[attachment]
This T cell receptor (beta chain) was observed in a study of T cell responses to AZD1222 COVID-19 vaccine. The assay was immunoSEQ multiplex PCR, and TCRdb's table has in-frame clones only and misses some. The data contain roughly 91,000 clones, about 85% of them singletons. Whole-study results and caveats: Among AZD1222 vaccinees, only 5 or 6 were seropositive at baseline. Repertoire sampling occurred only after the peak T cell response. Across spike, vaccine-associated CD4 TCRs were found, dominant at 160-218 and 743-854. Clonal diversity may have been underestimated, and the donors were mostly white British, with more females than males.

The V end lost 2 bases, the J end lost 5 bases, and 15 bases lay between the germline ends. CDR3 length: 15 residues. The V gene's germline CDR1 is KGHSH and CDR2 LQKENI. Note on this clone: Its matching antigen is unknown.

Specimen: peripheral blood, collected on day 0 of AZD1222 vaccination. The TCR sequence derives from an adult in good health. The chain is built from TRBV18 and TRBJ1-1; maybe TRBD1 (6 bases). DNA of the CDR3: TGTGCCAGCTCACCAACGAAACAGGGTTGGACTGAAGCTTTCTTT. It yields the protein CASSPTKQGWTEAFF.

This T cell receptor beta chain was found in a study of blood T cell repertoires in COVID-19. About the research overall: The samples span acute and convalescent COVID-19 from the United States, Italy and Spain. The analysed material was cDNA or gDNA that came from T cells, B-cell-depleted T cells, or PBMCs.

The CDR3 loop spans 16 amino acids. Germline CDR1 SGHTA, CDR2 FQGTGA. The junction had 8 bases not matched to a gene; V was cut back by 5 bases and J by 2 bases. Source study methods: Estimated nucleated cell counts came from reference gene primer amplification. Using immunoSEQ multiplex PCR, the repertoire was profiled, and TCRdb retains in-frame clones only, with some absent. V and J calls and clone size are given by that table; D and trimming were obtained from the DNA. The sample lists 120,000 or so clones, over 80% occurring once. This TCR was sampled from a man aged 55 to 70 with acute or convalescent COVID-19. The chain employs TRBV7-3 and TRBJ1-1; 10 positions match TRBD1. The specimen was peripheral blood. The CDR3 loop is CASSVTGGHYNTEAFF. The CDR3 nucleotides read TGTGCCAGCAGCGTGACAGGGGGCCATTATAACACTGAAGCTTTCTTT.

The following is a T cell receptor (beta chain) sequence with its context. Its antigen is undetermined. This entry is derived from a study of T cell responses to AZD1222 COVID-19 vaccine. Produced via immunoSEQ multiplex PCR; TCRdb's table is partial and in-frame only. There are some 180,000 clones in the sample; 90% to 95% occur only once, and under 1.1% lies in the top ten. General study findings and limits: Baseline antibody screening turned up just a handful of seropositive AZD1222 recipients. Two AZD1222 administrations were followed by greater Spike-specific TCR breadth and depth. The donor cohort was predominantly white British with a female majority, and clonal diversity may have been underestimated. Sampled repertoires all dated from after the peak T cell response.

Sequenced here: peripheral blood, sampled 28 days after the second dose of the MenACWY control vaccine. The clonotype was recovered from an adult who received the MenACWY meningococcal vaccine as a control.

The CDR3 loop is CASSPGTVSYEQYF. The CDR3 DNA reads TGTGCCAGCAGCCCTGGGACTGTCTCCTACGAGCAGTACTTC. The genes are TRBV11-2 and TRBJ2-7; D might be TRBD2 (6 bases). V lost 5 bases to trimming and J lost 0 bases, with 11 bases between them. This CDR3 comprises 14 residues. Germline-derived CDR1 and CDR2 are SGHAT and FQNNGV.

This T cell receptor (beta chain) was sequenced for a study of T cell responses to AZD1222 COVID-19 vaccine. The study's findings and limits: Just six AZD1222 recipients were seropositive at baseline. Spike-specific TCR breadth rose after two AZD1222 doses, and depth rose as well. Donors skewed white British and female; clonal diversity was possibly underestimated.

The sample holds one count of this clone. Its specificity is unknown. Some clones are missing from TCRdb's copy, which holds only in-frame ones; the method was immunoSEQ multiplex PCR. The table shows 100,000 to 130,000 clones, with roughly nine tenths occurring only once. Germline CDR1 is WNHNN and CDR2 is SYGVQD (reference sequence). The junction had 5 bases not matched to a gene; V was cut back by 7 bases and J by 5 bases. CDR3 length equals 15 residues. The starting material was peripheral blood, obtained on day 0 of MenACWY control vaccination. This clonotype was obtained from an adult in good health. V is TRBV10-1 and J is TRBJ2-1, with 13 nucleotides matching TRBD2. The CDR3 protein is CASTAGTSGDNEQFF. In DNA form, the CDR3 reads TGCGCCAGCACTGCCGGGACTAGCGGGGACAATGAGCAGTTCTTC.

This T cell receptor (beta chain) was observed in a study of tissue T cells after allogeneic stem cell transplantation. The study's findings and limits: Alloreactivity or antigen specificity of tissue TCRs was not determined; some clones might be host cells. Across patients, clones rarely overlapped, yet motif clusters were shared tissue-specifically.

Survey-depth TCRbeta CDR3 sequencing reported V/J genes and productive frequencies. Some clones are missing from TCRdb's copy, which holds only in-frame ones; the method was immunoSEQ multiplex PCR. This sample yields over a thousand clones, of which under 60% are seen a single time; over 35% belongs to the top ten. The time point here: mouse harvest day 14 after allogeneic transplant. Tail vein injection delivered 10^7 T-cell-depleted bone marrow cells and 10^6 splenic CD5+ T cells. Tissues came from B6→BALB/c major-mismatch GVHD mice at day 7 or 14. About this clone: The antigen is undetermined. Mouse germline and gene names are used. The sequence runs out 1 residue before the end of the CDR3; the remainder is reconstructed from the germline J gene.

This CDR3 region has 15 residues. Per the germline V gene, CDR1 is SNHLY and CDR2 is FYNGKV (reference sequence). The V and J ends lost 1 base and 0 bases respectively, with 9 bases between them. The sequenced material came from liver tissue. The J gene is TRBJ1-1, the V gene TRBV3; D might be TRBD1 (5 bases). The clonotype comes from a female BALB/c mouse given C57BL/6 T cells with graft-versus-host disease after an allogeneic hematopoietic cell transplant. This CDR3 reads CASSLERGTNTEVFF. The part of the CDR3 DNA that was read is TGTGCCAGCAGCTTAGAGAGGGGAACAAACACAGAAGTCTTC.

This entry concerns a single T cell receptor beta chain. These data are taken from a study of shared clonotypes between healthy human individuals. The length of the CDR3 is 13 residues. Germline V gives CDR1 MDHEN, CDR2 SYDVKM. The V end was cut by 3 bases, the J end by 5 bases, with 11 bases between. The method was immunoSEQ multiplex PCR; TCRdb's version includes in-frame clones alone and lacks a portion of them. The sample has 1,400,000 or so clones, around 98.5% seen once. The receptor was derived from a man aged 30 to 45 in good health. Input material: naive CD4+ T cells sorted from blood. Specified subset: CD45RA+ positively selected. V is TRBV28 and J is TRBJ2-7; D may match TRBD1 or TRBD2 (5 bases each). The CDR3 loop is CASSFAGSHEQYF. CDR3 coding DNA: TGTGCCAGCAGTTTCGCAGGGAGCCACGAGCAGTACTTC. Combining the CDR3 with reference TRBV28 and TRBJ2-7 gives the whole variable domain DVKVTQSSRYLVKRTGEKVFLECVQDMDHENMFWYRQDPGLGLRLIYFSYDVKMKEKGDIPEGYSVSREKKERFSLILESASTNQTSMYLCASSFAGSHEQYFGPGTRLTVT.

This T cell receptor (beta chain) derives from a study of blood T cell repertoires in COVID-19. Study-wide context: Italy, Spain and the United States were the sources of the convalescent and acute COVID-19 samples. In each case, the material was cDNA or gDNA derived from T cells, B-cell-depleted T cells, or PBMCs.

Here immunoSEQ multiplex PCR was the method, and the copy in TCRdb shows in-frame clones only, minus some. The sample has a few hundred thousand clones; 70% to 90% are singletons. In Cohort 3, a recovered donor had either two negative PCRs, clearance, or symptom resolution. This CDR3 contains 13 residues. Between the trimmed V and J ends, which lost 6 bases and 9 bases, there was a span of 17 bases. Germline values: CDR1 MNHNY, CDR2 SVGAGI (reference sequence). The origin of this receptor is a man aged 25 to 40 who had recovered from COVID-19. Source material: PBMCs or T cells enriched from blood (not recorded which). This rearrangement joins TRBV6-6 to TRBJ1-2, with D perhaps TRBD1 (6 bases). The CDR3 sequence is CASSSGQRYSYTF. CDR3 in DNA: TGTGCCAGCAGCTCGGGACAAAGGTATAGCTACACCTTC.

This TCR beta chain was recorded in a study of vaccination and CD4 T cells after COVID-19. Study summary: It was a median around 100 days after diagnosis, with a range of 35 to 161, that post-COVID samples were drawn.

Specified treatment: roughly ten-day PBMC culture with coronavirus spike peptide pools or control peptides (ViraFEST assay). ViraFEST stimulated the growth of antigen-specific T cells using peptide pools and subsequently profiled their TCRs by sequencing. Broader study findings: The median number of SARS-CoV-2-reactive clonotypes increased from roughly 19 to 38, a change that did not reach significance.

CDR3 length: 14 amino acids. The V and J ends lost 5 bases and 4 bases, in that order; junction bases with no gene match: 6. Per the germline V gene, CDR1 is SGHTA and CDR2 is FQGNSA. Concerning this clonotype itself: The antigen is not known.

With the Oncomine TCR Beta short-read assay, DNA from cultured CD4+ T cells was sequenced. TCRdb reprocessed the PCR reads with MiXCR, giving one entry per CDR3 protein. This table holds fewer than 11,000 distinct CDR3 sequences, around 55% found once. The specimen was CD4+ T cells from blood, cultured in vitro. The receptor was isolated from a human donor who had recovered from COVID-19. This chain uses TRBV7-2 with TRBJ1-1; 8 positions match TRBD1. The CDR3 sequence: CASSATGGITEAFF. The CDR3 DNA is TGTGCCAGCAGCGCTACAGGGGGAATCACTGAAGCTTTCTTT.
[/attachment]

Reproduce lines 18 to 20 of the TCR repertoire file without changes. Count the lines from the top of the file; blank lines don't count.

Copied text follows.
Specified treatment: roughly ten-day PBMC culture with coronavirus spike peptide pools or control peptides (ViraFEST assay). ViraFEST stimulated the growth of antigen-specific T cells using peptide pools and subsequently profiled their TCRs by sequencing. Broader study findings: The median number of SARS-CoV-2-reactive clonotypes increased from roughly 19 to 38, a change that did not reach significance.

CDR3 length: 14 amino acids. The V and J ends lost 5 bases and 4 bases, in that order; junction bases with no gene match: 6. Per the germline V gene, CDR1 is SGHTA and CDR2 is FQGNSA. Concerning this clonotype itself: The antigen is not known.

With the Oncomine TCR Beta short-read assay, DNA from cultured CD4+ T cells was sequenced. TCRdb reprocessed the PCR reads with MiXCR, giving one entry per CDR3 protein. This table holds fewer than 11,000 distinct CDR3 sequences, around 55% found once. The specimen was CD4+ T cells from blood, cultured in vitro. The receptor was isolated from a human donor who had recovered from COVID-19. This chain uses TRBV7-2 with TRBJ1-1; 8 positions match TRBD1. The CDR3 sequence: CASSATGGITEAFF. The CDR3 DNA is TGTGCCAGCAGCGCTACAGGGGGAATCACTGAAGCTTTCTTT.